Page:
Epidemiological evidence identifies early life adversity as a significant risk factor for the development of mood disorders. Much evidence points to the role of early life experience in susceptibility and, to a lesser extent, resilience, to stress in adulthood. While many models of these phenomena exist in the literature, results are often conflicting and a systematic comparison of multiple models is lacking. Here, we compare effects of nine manipulations spanning the early postnatal through peri-adolescent periods, both at baseline and following exposure to chronic social defeat stress in adulthood, in male mice. By applying rigorous criteria across three commonly used measures of depression- and anxiety-like behavior, we identify manipulations that increase susceptibility to subsequent stress in adulthood and other pro-resilient manipulations that mitigate the deleterious consequences of adult stress. Our findings point to the importance of timing of early life stress and provide the foundation for future studies to probe the neurobiological mechanisms of risk and resilience conferred by variation in the early life environment.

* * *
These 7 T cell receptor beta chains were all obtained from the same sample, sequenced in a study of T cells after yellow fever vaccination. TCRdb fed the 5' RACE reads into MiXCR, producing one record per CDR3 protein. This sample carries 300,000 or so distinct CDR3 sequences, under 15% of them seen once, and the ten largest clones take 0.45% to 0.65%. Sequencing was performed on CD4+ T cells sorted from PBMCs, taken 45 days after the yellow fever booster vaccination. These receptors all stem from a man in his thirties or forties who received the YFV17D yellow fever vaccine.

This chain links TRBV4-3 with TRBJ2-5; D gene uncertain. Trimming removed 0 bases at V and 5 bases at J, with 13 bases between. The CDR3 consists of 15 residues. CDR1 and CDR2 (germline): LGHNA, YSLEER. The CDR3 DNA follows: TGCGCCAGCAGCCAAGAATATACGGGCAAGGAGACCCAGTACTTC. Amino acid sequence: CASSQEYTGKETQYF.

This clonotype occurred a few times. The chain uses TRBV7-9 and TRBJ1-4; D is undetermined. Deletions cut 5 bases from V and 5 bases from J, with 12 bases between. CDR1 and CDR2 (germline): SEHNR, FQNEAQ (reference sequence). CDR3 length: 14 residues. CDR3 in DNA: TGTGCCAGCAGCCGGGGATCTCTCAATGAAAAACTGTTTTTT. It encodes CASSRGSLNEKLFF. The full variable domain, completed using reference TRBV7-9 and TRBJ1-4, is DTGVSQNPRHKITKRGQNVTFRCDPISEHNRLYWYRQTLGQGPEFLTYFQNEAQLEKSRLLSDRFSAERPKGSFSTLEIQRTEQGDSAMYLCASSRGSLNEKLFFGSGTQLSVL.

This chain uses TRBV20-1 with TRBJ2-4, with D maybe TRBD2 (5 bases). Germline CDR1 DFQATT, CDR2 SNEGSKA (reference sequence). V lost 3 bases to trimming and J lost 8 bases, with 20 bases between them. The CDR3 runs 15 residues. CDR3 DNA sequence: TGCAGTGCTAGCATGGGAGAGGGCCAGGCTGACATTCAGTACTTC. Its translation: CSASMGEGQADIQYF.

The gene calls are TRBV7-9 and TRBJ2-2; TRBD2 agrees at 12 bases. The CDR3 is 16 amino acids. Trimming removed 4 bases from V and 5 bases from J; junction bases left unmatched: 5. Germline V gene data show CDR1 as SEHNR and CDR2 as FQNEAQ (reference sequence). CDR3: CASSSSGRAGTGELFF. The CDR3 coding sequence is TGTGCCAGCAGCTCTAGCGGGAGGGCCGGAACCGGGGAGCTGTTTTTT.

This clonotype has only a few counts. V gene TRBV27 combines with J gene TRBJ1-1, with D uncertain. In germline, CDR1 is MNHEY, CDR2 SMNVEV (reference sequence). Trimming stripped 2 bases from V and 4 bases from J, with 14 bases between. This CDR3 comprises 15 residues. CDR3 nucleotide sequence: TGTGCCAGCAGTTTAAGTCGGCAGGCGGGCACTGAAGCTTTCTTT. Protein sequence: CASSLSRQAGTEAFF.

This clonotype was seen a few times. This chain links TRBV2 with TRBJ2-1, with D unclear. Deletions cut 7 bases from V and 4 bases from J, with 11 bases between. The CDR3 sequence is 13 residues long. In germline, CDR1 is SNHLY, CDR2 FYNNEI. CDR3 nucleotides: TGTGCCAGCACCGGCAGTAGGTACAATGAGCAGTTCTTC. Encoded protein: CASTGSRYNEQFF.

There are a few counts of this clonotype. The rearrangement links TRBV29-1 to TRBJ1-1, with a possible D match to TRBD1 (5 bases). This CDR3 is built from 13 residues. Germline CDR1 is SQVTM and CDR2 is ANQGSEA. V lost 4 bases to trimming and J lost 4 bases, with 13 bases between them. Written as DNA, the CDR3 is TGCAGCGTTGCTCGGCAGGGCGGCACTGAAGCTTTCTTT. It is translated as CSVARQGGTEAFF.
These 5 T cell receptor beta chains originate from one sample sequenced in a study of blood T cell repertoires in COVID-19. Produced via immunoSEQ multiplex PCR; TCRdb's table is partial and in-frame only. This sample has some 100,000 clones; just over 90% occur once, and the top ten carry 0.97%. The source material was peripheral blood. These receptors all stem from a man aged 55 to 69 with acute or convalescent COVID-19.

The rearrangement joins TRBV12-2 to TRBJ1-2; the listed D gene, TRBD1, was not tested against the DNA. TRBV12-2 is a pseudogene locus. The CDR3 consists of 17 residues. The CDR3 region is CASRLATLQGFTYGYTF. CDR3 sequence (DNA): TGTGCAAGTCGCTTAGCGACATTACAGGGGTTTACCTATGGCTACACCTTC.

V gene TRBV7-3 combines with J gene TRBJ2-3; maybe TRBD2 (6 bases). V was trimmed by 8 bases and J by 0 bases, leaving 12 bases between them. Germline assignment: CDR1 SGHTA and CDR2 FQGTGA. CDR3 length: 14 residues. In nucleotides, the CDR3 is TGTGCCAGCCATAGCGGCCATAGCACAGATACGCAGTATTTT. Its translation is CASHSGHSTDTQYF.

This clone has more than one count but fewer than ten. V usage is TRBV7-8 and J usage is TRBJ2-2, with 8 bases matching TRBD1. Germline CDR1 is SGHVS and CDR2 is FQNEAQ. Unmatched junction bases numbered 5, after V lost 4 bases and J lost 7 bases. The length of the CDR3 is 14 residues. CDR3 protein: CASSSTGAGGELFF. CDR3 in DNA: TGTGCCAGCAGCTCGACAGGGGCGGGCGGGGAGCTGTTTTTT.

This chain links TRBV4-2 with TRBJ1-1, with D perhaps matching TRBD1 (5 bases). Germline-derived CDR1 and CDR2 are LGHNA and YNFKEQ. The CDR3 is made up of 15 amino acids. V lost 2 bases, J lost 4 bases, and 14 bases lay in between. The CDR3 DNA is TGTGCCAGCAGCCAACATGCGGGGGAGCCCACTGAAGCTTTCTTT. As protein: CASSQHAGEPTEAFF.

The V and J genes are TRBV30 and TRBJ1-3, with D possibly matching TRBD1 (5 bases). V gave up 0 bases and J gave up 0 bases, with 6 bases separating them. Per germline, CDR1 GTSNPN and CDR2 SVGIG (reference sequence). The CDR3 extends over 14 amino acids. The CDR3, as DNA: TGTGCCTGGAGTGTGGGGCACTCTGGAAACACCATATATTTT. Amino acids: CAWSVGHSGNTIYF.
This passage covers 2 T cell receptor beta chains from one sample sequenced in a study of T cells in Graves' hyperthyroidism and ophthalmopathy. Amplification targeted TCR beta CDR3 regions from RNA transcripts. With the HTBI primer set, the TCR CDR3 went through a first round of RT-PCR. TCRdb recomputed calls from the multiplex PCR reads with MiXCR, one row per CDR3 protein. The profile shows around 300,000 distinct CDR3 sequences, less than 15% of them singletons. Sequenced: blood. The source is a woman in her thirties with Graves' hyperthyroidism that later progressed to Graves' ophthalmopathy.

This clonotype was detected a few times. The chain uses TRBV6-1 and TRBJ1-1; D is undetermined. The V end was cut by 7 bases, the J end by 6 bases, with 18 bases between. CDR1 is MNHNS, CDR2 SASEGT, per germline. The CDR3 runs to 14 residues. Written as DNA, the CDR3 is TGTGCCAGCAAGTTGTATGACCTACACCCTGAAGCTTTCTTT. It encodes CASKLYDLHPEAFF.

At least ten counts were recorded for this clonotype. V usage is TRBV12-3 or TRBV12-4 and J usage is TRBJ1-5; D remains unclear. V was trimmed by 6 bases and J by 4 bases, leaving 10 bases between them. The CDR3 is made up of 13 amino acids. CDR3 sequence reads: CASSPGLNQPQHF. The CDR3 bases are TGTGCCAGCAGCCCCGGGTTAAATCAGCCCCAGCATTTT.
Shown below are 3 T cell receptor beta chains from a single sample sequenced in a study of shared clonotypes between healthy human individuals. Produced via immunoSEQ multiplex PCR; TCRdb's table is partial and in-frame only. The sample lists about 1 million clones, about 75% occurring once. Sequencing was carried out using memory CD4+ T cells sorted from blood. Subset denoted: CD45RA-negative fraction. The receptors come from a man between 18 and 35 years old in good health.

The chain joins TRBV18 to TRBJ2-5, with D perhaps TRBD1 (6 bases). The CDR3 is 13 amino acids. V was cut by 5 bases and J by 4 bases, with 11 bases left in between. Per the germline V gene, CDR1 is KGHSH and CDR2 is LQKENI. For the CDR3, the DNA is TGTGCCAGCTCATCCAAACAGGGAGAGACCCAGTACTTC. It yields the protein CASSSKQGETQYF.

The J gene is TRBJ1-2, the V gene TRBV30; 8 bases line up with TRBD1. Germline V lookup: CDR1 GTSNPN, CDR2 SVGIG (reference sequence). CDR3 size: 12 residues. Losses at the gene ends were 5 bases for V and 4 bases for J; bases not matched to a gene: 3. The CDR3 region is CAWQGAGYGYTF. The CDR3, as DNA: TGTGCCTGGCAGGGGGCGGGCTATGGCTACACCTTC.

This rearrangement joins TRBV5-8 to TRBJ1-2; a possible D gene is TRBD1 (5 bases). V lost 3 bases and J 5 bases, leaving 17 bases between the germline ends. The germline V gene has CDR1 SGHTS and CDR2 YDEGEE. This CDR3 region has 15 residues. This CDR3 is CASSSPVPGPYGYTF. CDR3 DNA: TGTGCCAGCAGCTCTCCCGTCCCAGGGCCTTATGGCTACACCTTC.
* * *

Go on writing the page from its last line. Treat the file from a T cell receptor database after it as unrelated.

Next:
All Science Journal Classification (ASJC) codes
- Neuropsychology and Physiological Psychology
- Cognitive Neuroscience
- Behavioral Neuroscience
- Early life stress
- Stress vulnerability